Walking changes the body. But it also requires a body, a certain kind of privileged body, which can walk the walk. In my movement forward, I wanted to prove something to myself. I would be tough too. A steady sound of stamping feet, a reliable proceeding, was recorded on my phone during interviews. I can hear the determination in those footsteps. My feet, their feet creating a collective rhythm of walking.

The march was over, and I found someone to drive me to my car parked outside the base. There, I reflected: I had walked in, and I wanted to stay. Emotionally, I no longer cared where I was, and why I was there. I was confused and content at the same time. Militarism – is that about mistaking abuse for love? Love for the fatherland… remember… paid the price with their lives. The military offers attunement, and thrill, and excitement too. Deployment can be a source of trauma, but it can make life worth living. It is so full of contradictions that I see no other response than contradicting through and out.

Cadets, or any other group in military uniforms, were other to me, in a way that, I am ashamed to admit, is dehumanising. They were a group of people I could not identify with. Until I could. I had roles in mind for all of us, none of which involved me in any loving condition. Yet, there I was, receiving. There I was, marching with pleasure, without a second thought.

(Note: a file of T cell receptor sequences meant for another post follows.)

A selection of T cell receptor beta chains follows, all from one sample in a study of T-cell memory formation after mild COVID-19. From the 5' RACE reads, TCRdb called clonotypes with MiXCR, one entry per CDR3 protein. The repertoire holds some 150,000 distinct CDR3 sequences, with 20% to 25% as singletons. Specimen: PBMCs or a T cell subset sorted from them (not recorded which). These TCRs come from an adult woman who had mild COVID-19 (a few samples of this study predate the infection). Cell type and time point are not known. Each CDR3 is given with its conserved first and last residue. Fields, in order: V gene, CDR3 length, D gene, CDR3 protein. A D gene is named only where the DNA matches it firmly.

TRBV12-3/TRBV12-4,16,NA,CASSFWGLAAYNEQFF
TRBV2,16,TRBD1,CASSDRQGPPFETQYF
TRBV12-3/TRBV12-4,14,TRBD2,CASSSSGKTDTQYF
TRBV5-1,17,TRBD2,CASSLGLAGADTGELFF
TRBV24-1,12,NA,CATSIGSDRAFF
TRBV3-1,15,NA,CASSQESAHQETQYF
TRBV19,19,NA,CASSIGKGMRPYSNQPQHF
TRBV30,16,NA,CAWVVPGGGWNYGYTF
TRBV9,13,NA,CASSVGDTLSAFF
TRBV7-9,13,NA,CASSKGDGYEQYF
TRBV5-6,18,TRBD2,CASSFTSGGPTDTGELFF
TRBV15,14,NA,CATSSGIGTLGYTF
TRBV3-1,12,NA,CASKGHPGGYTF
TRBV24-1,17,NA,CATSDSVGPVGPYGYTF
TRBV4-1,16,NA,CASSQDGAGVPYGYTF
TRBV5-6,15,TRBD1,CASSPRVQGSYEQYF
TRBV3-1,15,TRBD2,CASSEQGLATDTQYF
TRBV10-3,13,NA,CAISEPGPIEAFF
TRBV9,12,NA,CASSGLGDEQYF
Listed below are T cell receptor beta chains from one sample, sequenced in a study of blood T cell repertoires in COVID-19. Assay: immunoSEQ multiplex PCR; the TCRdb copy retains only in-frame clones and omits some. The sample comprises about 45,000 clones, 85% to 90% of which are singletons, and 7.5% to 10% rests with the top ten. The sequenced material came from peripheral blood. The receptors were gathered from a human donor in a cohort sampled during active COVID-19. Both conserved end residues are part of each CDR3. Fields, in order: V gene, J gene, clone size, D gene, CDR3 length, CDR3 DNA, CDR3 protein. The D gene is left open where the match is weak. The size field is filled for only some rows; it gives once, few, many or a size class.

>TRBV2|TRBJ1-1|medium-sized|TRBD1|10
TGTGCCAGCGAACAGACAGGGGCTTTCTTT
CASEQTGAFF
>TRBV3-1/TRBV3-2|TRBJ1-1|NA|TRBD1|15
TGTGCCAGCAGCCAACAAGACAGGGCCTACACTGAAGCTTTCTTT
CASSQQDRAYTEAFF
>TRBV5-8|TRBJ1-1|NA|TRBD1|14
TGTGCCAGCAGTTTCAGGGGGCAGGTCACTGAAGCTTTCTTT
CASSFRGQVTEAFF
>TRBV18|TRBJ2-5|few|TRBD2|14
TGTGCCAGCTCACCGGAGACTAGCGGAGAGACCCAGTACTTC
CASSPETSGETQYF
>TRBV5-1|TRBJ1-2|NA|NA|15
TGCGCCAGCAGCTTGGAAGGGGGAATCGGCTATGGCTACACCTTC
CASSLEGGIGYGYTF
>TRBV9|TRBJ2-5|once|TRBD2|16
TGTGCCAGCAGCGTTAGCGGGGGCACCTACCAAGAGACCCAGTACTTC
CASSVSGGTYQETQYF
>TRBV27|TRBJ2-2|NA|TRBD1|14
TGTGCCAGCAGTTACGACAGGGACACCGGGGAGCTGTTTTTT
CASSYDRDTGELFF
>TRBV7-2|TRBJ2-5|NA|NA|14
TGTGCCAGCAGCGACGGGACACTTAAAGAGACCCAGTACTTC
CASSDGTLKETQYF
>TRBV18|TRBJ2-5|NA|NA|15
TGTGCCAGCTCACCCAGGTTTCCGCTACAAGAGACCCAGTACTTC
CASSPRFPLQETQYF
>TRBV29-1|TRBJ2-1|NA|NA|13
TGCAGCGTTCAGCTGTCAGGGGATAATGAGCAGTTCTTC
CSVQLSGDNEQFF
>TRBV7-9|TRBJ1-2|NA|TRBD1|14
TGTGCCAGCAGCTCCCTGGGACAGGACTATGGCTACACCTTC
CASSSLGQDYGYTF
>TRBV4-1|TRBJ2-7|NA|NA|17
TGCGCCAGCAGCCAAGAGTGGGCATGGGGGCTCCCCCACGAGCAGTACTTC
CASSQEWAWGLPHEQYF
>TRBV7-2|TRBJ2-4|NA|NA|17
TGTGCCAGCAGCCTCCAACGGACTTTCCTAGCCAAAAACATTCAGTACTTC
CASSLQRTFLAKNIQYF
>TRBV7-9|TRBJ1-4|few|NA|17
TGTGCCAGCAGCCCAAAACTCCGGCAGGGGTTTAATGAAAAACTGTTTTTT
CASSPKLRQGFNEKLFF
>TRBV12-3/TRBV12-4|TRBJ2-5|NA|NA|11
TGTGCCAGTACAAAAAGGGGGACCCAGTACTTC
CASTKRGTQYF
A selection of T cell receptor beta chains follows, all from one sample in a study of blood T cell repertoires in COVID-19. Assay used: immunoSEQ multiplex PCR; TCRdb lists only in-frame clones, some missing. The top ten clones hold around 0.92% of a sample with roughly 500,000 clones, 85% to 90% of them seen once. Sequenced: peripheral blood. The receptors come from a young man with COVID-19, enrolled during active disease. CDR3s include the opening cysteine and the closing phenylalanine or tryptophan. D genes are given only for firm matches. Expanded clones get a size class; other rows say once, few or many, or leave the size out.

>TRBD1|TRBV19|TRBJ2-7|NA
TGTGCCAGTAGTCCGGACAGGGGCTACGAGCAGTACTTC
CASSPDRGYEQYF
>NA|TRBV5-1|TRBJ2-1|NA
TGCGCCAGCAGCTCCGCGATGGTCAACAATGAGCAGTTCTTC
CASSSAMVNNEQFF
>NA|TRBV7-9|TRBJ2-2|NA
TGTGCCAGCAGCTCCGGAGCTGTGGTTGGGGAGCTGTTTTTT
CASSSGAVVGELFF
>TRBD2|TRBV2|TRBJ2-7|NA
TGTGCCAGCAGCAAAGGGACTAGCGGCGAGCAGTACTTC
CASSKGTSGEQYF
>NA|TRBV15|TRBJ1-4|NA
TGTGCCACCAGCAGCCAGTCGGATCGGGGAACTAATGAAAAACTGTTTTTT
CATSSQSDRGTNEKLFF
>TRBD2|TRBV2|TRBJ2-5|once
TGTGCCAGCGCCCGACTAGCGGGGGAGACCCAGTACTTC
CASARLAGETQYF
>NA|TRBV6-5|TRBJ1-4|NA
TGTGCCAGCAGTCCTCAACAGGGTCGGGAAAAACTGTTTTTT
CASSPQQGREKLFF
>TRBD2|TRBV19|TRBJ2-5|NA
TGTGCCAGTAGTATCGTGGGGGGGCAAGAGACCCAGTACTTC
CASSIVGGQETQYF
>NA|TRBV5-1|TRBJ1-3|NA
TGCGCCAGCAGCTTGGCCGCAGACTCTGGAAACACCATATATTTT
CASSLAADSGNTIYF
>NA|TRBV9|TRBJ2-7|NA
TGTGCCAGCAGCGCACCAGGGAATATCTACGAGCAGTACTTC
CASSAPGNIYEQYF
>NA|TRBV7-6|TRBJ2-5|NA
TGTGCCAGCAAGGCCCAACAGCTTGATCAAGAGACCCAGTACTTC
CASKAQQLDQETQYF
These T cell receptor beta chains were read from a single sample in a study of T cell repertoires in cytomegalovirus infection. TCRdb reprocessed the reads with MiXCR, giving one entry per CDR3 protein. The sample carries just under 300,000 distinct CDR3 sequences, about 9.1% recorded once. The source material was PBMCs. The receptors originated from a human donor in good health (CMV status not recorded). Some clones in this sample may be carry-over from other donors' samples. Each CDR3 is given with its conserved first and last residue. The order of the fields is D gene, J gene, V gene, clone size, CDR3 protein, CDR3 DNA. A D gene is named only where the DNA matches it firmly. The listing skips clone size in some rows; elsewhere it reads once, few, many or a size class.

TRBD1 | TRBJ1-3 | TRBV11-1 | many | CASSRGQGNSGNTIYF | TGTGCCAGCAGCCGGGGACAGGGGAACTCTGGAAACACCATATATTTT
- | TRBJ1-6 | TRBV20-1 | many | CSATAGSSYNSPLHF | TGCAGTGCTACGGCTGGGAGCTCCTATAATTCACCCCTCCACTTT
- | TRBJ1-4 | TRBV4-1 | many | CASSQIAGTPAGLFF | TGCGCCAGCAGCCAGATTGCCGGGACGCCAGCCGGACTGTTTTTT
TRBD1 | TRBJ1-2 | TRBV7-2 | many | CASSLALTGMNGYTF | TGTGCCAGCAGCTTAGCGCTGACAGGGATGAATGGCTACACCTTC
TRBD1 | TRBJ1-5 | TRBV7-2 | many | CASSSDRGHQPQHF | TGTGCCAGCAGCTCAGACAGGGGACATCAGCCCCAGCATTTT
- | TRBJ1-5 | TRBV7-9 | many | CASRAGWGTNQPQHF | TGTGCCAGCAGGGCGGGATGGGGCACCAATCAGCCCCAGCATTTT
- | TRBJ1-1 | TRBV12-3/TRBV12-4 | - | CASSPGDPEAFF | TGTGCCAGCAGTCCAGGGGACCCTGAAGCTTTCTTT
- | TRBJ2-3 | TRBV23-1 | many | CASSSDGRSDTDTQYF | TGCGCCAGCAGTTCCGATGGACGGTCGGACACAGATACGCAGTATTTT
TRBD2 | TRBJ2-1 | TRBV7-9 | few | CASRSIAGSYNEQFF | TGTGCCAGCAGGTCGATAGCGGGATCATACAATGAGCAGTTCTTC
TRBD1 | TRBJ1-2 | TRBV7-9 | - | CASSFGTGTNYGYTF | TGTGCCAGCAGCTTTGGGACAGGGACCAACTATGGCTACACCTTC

What was the reparation?

The small acts – shame; walking in; being a body, leaving a body; and arrival – are intruders in a rationalist narrative. Emotions just barge in uninvited and untamed. Emotions, they are real.

The beginning is coloured by feelings of shame. I do not remember ever hearing a researcher speak publicly about their shame. Shame is like that; it does not want to be spoken of.

The second act casts light on moments of care which proved to increase my shame-resilience. The further I walked with the group, the better I felt.

The third act takes me further from a core-shame of being the wrong kind of body for the world. Exhilaration becomes the somatic marker of the small, yet meaningful, ethnographic moment which attaches my body to the idea of the cadet. My life-long experience of being feminised, girled and sexed vanishes for a moment.

The reparation is pleasing. It is also unsettling. It consists of an emotional investment. It is intimacy and reflexivity. It is being present as a body and then leaving a body behind. It is walking side by side. The reparation is also not knowing. It is a refusal to bow to a violent epistemology, to affirm a hierarchy.